A post has been making the rounds today from the BBC iPlayer team where they point out that they have a team triple the size on Android as they do on iOS. Here’s the relevant paragraph:
Prior to delivering mobile downloads, we felt it was critical to put these two building blocks of quality playback and support for larger tablets in place. Today we have an Android development team that is almost 3 times the size of the iOS team. Over the past months this team has made excellent progress building the downloads feature, and with 100% of the team now entirely focused on downloads we’re looking forward to accelerating the delivery and launching asap.
Gruber, the Tweet-o-sphere, and other members of the iOS Echo Chamber have read this to mean that it’s impossible to build an Android app without triple the development team of iOS.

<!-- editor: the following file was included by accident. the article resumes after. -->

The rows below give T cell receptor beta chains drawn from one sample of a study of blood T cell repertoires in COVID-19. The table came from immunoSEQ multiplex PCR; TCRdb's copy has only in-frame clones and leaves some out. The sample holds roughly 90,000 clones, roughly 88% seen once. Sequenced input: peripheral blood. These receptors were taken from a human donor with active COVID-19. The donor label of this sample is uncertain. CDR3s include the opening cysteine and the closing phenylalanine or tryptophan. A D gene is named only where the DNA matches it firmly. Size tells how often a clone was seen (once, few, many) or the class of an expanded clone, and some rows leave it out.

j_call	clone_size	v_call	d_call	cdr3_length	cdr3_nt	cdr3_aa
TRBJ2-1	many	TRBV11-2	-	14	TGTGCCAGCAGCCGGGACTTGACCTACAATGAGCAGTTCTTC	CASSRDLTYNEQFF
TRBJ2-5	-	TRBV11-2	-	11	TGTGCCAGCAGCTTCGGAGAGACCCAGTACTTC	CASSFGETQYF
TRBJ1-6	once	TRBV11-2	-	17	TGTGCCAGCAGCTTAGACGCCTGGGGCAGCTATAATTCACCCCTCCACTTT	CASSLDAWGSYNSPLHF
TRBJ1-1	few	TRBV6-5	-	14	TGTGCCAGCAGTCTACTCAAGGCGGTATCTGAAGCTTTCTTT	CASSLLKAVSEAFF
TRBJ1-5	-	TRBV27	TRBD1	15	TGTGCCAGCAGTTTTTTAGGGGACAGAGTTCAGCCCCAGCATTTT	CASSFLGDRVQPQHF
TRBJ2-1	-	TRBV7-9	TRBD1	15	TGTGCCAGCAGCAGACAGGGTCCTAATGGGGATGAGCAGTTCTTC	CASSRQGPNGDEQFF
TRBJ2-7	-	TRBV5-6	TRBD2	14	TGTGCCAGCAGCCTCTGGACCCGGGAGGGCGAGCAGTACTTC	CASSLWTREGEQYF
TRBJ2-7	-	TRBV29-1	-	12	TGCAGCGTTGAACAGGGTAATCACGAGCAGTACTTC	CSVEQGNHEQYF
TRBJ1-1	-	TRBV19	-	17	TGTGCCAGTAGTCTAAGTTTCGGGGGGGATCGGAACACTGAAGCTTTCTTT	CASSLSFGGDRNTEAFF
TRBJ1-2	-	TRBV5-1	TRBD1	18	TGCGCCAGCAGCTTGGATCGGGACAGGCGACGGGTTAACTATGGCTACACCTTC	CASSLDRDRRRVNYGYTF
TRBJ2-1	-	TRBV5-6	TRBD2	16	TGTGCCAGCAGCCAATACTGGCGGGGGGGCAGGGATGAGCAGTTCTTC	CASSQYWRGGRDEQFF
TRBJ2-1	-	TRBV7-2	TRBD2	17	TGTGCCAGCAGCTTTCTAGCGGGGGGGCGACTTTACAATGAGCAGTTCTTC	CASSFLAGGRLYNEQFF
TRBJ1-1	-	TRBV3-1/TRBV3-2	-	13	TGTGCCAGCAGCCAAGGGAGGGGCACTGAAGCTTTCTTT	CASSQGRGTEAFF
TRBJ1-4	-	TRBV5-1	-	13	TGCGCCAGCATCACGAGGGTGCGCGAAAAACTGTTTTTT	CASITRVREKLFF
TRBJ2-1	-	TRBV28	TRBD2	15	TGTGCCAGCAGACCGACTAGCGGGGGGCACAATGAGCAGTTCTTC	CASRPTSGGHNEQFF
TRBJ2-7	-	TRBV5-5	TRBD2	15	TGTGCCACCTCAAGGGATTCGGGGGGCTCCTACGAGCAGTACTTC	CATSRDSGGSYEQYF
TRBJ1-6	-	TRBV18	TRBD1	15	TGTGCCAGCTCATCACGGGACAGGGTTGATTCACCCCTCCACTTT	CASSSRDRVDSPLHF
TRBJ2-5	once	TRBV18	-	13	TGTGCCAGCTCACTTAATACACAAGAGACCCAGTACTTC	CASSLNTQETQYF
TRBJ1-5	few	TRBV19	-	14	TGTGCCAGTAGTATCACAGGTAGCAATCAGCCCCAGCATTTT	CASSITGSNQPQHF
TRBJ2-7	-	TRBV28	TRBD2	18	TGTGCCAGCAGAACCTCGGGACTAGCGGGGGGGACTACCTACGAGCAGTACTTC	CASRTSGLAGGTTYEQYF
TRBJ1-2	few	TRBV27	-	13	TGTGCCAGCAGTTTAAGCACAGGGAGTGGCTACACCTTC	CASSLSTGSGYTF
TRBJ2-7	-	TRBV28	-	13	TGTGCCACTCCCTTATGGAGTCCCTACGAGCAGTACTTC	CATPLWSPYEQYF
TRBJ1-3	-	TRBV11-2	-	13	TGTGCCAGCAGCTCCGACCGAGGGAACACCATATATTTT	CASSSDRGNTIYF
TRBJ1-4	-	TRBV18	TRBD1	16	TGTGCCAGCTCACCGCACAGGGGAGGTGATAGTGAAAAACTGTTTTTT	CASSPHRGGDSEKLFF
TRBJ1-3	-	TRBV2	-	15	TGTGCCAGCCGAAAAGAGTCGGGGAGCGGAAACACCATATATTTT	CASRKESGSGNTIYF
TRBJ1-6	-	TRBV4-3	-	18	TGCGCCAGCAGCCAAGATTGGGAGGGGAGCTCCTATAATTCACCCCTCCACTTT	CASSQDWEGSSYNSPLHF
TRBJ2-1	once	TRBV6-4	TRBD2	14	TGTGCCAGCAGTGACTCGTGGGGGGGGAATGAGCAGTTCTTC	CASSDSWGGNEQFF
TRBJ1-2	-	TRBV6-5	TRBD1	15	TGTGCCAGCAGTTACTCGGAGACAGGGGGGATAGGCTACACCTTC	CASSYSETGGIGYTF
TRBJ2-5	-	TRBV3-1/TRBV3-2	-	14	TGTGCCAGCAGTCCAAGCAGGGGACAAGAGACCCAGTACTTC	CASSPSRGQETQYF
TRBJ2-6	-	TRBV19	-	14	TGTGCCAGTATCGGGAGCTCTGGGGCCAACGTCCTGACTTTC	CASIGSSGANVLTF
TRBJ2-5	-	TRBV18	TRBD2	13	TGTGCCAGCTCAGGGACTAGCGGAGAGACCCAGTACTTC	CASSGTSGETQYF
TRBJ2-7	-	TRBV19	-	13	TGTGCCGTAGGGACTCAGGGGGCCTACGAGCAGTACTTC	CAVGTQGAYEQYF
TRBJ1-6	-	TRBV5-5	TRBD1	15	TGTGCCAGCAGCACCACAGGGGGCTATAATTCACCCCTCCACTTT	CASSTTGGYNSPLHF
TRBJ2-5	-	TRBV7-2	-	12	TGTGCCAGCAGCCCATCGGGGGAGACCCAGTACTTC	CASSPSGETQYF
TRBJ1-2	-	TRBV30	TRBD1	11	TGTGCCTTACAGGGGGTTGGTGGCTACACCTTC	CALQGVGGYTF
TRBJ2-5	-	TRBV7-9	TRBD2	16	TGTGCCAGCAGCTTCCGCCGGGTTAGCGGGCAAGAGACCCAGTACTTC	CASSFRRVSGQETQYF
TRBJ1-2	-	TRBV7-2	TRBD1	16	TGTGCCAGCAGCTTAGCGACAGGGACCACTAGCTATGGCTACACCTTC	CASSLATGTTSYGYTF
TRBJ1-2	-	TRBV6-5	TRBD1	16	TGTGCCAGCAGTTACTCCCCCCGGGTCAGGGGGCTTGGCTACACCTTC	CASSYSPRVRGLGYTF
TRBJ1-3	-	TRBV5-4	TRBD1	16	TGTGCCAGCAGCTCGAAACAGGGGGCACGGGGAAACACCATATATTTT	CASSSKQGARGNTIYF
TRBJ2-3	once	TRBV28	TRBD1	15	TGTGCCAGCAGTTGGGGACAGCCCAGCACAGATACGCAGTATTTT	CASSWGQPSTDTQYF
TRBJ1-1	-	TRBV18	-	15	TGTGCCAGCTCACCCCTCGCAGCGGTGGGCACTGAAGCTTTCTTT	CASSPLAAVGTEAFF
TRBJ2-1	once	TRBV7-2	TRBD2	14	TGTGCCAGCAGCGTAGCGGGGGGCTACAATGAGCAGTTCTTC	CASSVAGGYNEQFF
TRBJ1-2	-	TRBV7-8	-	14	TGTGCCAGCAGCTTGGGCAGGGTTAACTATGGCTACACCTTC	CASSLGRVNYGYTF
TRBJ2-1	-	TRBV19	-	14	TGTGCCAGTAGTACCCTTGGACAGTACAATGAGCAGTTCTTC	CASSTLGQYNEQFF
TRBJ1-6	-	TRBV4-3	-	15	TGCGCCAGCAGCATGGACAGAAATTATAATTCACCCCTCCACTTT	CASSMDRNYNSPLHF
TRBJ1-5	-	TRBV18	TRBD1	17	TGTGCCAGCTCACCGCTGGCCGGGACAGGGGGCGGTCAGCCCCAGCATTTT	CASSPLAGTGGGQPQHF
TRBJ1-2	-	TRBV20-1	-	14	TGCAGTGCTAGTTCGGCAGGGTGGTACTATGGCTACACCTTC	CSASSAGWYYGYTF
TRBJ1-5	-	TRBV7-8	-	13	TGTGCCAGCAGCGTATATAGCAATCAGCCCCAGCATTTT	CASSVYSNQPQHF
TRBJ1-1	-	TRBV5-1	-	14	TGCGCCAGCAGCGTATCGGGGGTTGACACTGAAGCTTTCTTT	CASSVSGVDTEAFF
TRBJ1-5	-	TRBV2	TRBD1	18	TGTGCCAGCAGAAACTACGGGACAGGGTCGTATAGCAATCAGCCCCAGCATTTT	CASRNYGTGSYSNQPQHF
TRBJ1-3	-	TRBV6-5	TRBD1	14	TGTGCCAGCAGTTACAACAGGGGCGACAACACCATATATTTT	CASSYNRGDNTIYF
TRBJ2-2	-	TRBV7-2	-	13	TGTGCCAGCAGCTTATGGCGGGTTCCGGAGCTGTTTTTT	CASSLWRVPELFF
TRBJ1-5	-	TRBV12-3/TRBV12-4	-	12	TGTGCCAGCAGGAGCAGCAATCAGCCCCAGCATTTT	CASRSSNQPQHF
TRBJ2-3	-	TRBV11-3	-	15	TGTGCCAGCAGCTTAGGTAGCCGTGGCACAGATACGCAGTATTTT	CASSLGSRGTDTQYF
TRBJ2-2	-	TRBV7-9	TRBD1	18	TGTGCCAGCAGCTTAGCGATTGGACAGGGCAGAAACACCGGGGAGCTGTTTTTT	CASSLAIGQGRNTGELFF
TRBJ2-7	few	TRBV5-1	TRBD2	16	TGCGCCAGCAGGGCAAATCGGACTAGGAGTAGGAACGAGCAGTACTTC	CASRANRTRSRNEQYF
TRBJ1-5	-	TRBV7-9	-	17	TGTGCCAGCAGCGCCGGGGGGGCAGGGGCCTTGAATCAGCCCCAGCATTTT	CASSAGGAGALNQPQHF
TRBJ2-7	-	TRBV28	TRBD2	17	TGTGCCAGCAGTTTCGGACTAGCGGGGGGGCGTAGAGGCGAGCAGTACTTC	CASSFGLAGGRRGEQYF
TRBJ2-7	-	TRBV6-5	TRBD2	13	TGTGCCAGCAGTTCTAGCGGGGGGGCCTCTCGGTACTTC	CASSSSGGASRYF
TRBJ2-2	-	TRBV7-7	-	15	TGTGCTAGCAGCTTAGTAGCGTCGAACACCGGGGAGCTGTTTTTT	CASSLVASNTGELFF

To me, it reads like a delayed project that needs some extra resources on it. Is it not plausible that iPlayer shifted engineers off of their already released and stable iOS project and onto the still baking Android variation?
It’s not dissimilar to what Apple does with iOS and OS X. OS X Leopard was delayed in 2007 as Apple shifted engineers from that project to the iPhone to ensure that it could be released on-time.
I’m not an Android developer beyond reading all of ten chapters of Big Nerd Ranch’s Android Book, and my vibe so far is that it isn’t much more complex of a platform than iOS. Different? Absolutely. But, it’s just programming.
Android is fragmented? I believe it.
There’s a million devices? Sure.
None of them look or function the same? No doubt.
Needing three Android developers for every one on iOS? I don’t buy it.